This was the year in which airline passengers learned where they really stood with the big carriers they've been loyal to over the years.
Beginning Jan. 1, Delta Air Lines will start handing out frequent-flier miles based not on distance traveled, which is how it's been up to now, but on dollars spent.
Travelers who spend more on tickets — that is, well-heeled types who can afford first-class and business seats — will get more miles than people who fly coach.
United Airlines will make the same change March 1. American Airlines says it will compete by offering bonus miles to its biggest spenders.
Changes in airline frequent-flier programs are typical of trends in company rewards plans in all consumer-oriented industries, experts say. Once-generous terms intended to reward rank-and-file customers increasingly have become obstacle courses of fine print and exclusions.
"It's harder for the average person to get rewards," said Scott Neslin, a marketing professor at Dartmouth College's Tuck School of Business.
"I don't think companies are consciously trying to turn people off," he said. "But they're making things more difficult so they can focus primarily on the people they're really after."
And those people, of course, are the ones with the deepest pockets.
To be sure, loyalty programs always have been intended to foster long-term relationships with the best customers. Casinos, for example, won't comp rooms for just anyone. They're targeting the whales that place the biggest bets.
But the trend is clear: Programs that in the past were more inclusive of all types of customers are evolving into programs that are exclusive in nature, lavishing rewards on the wealthy and offering whatever's left to others.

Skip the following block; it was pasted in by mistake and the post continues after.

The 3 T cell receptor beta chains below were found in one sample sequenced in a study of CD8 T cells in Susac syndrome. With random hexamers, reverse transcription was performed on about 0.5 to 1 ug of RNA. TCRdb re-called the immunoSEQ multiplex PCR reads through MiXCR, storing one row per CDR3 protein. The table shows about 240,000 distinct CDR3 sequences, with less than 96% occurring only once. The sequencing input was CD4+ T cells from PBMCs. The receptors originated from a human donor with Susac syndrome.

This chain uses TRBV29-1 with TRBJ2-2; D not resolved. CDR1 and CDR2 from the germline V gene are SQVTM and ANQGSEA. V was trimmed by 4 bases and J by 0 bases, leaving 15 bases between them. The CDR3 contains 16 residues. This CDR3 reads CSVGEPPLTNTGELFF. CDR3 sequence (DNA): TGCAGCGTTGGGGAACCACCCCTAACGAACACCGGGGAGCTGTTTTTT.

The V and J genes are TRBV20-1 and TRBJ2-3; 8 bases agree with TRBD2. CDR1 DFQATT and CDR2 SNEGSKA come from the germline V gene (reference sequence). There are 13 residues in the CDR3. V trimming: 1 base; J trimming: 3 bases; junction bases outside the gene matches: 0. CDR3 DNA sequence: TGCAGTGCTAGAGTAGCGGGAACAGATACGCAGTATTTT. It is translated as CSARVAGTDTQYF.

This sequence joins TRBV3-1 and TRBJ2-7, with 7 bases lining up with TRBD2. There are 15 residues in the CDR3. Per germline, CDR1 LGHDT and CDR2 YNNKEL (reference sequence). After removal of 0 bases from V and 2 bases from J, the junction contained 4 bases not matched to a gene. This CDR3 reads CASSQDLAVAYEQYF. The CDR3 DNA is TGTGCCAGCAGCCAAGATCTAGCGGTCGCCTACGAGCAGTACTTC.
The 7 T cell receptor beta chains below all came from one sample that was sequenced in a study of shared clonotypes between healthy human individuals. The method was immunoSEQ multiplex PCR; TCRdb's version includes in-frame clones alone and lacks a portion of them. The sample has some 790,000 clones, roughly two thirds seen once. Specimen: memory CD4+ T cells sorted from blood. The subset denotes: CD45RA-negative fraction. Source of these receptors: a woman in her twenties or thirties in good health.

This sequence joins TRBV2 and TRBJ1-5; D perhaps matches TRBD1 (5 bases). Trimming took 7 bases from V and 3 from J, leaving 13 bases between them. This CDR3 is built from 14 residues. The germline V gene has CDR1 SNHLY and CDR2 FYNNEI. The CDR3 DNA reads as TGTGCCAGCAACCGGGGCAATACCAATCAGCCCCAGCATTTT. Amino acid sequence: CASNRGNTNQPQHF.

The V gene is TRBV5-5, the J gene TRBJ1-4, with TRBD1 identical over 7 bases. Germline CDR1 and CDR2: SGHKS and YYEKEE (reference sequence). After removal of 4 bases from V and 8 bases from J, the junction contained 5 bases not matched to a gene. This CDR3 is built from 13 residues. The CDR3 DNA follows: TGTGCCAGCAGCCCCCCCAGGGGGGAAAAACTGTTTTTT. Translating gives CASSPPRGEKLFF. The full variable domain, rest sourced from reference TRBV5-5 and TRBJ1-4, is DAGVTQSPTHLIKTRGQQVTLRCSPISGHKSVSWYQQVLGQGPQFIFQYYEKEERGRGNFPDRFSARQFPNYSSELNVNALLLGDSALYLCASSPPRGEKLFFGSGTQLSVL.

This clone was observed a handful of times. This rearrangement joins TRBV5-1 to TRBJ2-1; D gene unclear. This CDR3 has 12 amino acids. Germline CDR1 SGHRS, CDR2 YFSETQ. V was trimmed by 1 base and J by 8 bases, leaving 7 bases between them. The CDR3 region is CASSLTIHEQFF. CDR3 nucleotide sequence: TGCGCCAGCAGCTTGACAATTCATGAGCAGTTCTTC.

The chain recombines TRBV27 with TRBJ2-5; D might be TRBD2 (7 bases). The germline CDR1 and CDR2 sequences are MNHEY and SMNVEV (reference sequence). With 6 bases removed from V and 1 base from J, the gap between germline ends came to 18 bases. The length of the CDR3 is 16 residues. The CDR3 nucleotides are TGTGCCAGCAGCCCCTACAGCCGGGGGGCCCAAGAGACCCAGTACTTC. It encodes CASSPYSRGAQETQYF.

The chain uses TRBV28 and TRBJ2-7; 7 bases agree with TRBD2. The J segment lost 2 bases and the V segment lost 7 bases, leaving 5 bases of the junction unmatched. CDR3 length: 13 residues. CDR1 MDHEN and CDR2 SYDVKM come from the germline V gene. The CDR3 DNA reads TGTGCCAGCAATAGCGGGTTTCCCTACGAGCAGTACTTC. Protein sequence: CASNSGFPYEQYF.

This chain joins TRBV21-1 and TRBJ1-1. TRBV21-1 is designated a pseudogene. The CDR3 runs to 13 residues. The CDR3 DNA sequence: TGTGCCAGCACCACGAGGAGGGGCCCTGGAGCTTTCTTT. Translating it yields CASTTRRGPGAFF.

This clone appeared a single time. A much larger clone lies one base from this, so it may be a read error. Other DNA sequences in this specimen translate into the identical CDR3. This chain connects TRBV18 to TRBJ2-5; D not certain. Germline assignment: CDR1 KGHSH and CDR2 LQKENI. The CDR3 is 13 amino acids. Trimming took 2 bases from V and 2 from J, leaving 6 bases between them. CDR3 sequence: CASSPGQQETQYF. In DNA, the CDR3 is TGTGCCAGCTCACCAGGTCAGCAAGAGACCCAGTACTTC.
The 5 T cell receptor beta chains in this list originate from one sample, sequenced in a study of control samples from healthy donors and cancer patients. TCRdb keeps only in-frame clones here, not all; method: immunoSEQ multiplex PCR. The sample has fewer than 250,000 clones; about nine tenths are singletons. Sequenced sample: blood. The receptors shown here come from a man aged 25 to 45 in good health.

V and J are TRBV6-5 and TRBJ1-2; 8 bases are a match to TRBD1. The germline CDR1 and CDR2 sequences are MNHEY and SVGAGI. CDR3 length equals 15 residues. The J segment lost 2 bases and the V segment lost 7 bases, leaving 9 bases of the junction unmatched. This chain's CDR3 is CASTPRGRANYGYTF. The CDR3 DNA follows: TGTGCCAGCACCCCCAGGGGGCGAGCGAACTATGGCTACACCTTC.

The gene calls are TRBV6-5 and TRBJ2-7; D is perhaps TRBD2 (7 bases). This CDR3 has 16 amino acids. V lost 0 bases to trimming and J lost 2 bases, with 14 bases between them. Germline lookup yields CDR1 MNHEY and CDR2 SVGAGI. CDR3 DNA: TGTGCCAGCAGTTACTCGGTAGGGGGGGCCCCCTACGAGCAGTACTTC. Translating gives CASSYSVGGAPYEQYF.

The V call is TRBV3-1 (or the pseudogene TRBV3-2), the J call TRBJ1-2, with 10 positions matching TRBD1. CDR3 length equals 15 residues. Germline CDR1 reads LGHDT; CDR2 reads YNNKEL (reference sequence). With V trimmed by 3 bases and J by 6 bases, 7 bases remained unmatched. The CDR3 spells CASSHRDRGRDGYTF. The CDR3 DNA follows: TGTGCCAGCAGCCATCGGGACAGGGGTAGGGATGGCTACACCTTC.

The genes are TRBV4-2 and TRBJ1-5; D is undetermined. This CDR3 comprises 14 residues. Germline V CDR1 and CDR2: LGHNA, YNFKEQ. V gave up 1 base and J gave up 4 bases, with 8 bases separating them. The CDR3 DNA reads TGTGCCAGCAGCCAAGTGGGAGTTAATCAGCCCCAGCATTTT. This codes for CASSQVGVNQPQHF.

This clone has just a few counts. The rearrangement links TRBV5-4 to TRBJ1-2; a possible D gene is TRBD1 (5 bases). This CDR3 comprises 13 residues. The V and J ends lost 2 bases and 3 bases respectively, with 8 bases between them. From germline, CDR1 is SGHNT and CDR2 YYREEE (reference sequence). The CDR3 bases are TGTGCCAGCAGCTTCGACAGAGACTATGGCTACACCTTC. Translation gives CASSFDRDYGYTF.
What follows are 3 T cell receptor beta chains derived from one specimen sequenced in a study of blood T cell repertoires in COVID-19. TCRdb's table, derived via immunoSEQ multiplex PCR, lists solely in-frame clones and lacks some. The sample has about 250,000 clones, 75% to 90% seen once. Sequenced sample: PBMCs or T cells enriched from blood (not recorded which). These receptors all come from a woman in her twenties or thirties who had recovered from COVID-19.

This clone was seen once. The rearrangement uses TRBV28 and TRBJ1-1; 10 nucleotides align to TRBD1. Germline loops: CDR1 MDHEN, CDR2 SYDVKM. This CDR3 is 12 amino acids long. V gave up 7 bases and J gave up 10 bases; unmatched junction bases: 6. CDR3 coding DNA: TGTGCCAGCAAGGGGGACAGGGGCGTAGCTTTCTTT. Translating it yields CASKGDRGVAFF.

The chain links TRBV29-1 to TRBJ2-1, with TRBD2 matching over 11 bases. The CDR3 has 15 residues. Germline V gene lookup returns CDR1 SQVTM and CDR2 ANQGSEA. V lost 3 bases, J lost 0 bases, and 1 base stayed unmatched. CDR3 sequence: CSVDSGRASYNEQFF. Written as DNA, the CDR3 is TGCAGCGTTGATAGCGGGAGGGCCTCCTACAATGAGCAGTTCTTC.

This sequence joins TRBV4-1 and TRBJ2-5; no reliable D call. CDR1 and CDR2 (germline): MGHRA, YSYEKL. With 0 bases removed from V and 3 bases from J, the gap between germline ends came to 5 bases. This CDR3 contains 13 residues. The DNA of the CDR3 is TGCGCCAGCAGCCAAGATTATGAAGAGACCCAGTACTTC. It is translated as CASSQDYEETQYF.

West Los Angeles resident Ingeborg Quaglino, 75, estimates she and her husband have been members of United's MileagePlus program for about 30 years. They try to use their miles every few years to travel to Europe.
Quaglino told me she tried recently to book business-class seats for a trip next September to London, Paris and Zurich, Switzerland, to see friends and family. She hoped to use the MileagePlus Saver Award program, which provides discounted seats but limits their availability.
Under the program, business seats would run about 115,000 miles each, or nearly 40% of the typical cost.
"I believed that by booking so far in advance, it wouldn't be difficult to get the Saver rate," Quaglino said.
United had other ideas.
"They told me that if I wanted to spend 300,000 miles for each seat, I could book them right away," Quaglino recalled. "But if I wanted the Saver rate, I'd have to call back."
She asked United if she could book Saver seats in coach for the September trip and then upgrade to business later. No, the airline replied. Once you're in coach with Saver tickets, you can't make any changes.
"It seemed very unfair," Quaglino said. "We've been MileagePlus members for such a long time. It's such a shame they don't make this easier."
Rahsaan Johnson, a United spokesman, said no offense is intended to long-term customers such as the Quaglinos.